The world is a complex system made up of many, small interactions which produce endless patterns and forms. Each moment is an event: an active, participatory state where all parts of a system affect and are affected. These parts are living and nonliving, human and nonhuman.
A non-anthropocentric viewpoint offers understandings of these environmental states as fluid systems. To treat all parts equally, I mirror actions: any experiment or analysis done to one species is done to all participating species. This facilitates a shared, emergent experience, as a constructed environment of living and nonliving parts. For example, ants and humans share different forms of sound perception. The work brings these qualities together through speakers that amplify ants to human audibility, and motors that convert sounds to vibration so ants can ‘hear’ through the subgenual organs in their legs. The shared sound experience results in an emergent, interspecies connection.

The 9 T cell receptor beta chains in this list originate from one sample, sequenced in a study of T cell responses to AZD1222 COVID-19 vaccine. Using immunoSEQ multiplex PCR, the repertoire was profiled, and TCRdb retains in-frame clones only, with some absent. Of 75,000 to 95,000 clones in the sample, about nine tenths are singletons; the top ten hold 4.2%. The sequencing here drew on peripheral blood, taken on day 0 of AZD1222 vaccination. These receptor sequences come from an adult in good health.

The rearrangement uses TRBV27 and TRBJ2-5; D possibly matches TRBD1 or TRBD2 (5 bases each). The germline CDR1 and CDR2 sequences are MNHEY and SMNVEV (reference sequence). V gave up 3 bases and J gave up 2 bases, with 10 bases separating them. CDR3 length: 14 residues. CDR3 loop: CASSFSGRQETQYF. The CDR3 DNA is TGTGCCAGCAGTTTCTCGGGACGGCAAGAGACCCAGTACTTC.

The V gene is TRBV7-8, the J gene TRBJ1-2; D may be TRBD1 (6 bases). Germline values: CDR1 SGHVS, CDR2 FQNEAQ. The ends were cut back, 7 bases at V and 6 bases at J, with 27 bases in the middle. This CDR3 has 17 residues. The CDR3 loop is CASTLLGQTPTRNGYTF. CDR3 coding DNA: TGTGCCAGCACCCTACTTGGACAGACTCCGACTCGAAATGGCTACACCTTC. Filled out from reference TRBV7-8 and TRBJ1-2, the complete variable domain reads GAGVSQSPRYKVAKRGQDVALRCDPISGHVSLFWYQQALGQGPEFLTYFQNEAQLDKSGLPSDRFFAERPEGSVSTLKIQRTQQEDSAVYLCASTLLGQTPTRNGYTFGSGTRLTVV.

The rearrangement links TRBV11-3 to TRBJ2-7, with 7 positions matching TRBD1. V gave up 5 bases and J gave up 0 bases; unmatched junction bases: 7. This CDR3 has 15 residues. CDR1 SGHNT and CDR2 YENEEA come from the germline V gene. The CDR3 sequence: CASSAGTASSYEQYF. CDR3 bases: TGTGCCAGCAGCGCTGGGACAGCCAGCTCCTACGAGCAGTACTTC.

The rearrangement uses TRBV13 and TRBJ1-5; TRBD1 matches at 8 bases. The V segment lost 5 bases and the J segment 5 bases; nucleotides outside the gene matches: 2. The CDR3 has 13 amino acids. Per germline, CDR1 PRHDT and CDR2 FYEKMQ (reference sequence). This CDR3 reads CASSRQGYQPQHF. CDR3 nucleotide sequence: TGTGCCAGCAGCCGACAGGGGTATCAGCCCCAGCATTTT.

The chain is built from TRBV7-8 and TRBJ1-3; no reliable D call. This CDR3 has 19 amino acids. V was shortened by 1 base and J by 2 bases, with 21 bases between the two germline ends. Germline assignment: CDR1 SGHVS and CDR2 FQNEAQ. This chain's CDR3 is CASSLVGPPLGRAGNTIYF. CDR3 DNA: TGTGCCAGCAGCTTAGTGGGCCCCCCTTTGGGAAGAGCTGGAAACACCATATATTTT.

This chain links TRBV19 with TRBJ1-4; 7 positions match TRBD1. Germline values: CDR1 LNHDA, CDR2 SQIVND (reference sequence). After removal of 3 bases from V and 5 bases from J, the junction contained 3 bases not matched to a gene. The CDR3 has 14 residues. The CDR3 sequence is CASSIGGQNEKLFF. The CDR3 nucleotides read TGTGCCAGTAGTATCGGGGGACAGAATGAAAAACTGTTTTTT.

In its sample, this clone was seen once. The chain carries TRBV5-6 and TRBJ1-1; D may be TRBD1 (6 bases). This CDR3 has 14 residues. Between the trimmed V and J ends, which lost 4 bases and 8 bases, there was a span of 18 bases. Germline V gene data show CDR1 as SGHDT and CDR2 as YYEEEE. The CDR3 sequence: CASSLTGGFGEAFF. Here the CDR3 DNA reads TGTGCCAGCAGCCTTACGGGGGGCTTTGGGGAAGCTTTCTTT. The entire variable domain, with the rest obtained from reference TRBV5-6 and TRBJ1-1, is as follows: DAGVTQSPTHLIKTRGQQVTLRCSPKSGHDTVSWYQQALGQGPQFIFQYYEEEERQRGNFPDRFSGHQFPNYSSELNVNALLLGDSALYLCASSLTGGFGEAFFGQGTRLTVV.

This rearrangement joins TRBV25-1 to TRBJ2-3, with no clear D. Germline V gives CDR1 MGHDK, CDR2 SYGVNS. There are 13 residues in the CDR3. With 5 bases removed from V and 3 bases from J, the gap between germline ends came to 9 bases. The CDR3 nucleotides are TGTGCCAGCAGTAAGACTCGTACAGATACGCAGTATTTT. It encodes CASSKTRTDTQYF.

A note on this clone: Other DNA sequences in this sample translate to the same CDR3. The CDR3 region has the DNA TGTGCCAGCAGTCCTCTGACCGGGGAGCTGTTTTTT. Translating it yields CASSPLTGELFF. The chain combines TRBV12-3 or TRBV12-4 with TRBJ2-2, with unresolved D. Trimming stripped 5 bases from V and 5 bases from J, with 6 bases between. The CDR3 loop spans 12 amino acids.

Throughout the duration of each environment-in-flux, the multiple states are analyzed—seeking patterns to find the next work. The piece evolves as it moves into new locations, changes size, and/or gains and loses components, forms, co-creators. Emergent properties reveal themselves and the process continues.